Lake County’s search for funds

The Heartland Institute recently featured Lake County’s efforts to deploy fiber in an article that ironically seems to promote letting the market lead broadband deployment. The Heartland Institute’s tagline is free market solutions, so I understand their position. It just seems as if Lake County is an interesting choice for an example community.

As the Heartland reports…

Lake County, Minnesota, is hoping for a federal grant to fund its proposed $70 million municipal broadband service—and, lacking that, will hope Google or municipal bonds will get the long-delayed project underway.

Gary Fields, CFO of Minneapolis-based National Public Broadband, a firm that facilitates municipal broadband services across the country, said in May the chances Lake County will see its project come together without local funding are uncertain.

Heartland warns of the dangers of municipalities getting involved with telecommunications projects…

Scott Testa, professor of business administration at Cabrini College in Philadelphia, says municipalities like Lake County, Minnesota, should rethink the idea of using taxpayers’ money to get into the broadband business.

“The idea is that these projects are supposed to promote economic growth, but municipalities have not done a very good job from a profitability standpoint,” Testa said. “When it comes to a bond issue, maybe the money could be better spent in other areas.

“If history tells us anything, it tells us that municipalities don’t do these things as well as the for-profit sector,” he added. “Cities have to hire engineers and others for these projects, whereas companies like Verizon work on them day in, day out.”

But there are a couple of reasons that I think Lake County was an interesting choice here. First, according to the Lake County Fiber web site, the county will not be building or running the network…

The County Board issued a Request for Proposals for qualified companies to build and operate the network. They selected National Public Broadband, Inc., a non-profit company comprised of a team of people who have already built and operated publicly-owned networks.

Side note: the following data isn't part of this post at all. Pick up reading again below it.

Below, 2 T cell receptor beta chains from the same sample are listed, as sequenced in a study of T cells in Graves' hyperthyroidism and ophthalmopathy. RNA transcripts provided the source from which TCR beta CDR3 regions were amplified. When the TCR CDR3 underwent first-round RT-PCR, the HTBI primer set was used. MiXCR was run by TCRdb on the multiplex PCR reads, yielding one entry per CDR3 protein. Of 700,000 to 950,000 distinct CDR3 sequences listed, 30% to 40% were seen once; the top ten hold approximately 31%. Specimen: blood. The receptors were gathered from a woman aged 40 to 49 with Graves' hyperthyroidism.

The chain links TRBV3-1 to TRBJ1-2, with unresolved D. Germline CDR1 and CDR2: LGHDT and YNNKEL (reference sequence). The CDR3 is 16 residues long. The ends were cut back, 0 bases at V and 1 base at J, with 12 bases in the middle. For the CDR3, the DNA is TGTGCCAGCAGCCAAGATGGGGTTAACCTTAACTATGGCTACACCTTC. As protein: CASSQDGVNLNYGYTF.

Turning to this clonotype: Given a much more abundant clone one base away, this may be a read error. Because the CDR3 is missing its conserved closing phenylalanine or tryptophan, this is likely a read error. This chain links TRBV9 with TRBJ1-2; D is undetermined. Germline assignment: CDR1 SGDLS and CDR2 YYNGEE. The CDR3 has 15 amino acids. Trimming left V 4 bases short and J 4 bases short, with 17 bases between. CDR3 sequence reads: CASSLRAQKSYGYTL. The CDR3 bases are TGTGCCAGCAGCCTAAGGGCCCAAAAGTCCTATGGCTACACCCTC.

And that network will use the open access model…

Private voice, video, data and other service providers will be able to purchase wholesale access and use the networks to offer competitive services.

Also pursuing financing from taxpayers does not appear to be Plan A for Lake County…

National Public Broadband is developing financing applications for federal stimulus funding as well as other sources. No taxpayer funds will be pledged to fund the network.

Finally Lake County is pursuing public funds for the network because they are underserved, which would indicate to me that the market is not serving their needs…

This stimulus money is to help underserved areas to be able to compete with areas that already have the fiber in place. Because we are a county with a small population we decided instead of waiting Lake County would take advantage of the stimulus money and build a fiber network and have a first class informational highway.

Also the Connect Minnesota broadband coverage maps indicate that there are unserved areas in Lake County…

1 thought on “Lake County’s search for funds

  1. Heartland is famous for absurd “analysis.” Their experts have confused Wi-Fi with fiber-to-the-home and I find them worthy of reading only for comic relief.

    So long as telcos pour money into them, they’ll bash any community that wants better choices in broadband.

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